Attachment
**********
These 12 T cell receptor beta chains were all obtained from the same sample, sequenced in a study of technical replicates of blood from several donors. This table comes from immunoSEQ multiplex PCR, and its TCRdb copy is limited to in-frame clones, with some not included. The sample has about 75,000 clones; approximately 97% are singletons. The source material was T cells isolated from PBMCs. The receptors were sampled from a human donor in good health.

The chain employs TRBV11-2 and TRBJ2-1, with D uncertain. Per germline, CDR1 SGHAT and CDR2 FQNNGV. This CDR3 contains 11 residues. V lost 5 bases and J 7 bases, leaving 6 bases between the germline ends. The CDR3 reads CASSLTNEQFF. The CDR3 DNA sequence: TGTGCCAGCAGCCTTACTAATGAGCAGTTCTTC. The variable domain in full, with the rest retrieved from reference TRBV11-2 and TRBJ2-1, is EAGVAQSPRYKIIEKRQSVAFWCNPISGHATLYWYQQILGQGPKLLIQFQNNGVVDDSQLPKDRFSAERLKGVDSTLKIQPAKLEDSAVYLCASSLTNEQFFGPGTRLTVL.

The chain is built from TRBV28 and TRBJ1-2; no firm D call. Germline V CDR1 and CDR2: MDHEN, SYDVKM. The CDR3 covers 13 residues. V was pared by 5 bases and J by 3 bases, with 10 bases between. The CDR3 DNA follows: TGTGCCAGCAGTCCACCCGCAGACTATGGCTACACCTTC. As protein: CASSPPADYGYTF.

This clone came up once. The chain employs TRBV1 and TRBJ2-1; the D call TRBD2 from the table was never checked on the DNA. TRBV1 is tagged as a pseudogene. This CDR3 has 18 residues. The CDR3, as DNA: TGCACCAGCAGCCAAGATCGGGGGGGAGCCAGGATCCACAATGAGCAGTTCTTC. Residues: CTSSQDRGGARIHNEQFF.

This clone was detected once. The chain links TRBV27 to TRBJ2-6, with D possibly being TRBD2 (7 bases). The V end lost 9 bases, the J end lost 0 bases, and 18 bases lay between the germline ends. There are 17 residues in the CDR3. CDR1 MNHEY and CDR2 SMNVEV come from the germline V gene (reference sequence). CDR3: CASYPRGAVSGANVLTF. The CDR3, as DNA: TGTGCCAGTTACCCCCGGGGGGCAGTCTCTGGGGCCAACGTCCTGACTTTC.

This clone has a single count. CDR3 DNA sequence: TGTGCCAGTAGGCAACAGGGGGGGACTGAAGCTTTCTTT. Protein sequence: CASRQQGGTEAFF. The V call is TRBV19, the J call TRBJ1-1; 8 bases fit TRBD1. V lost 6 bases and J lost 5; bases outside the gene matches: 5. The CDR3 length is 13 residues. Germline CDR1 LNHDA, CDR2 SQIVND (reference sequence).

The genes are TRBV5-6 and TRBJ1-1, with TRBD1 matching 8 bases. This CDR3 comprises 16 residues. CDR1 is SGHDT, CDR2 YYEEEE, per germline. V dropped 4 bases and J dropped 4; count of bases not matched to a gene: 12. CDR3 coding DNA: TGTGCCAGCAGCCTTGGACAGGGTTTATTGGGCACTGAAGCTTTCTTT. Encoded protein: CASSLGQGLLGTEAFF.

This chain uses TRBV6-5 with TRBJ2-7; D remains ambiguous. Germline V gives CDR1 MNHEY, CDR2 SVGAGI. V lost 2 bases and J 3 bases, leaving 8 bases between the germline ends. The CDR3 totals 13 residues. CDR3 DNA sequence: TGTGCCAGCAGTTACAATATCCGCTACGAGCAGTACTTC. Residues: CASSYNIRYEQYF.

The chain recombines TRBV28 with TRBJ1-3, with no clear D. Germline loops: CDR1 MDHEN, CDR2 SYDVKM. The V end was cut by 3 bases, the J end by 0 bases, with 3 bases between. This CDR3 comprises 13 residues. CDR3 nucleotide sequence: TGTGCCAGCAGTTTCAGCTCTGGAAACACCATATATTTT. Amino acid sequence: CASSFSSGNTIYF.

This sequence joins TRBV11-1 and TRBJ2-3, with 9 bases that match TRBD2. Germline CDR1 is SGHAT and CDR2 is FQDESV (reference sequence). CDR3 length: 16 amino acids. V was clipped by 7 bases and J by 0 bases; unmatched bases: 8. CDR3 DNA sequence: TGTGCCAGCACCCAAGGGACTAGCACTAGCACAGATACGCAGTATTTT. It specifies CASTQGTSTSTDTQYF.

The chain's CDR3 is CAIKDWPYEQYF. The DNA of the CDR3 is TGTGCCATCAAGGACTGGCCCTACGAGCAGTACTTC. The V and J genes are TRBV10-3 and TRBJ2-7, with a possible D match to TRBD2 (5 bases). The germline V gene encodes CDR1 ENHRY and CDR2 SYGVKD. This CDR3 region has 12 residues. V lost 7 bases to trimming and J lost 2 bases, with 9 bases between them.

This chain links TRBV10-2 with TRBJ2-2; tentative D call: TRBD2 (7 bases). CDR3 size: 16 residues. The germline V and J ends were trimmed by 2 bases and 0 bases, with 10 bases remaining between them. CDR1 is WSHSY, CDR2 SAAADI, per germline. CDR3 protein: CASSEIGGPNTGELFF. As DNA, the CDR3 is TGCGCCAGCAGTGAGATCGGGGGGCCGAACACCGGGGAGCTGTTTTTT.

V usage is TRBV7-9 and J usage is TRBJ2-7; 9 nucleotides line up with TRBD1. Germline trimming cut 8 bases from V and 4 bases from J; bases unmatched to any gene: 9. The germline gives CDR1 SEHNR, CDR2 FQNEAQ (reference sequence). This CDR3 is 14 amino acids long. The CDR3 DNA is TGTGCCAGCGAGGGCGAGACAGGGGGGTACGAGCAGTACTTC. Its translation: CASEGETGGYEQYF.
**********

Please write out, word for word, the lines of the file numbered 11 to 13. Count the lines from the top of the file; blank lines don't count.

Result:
The chain's CDR3 is CAIKDWPYEQYF. The DNA of the CDR3 is TGTGCCATCAAGGACTGGCCCTACGAGCAGTACTTC. The V and J genes are TRBV10-3 and TRBJ2-7, with a possible D match to TRBD2 (5 bases). The germline V gene encodes CDR1 ENHRY and CDR2 SYGVKD. This CDR3 region has 12 residues. V lost 7 bases to trimming and J lost 2 bases, with 9 bases between them.

This chain links TRBV10-2 with TRBJ2-2; tentative D call: TRBD2 (7 bases). CDR3 size: 16 residues. The germline V and J ends were trimmed by 2 bases and 0 bases, with 10 bases remaining between them. CDR1 is WSHSY, CDR2 SAAADI, per germline. CDR3 protein: CASSEIGGPNTGELFF. As DNA, the CDR3 is TGCGCCAGCAGTGAGATCGGGGGGCCGAACACCGGGGAGCTGTTTTTT.

V usage is TRBV7-9 and J usage is TRBJ2-7; 9 nucleotides line up with TRBD1. Germline trimming cut 8 bases from V and 4 bases from J; bases unmatched to any gene: 9. The germline gives CDR1 SEHNR, CDR2 FQNEAQ (reference sequence). This CDR3 is 14 amino acids long. The CDR3 DNA is TGTGCCAGCGAGGGCGAGACAGGGGGGTACGAGCAGTACTTC. Its translation: CASEGETGGYEQYF.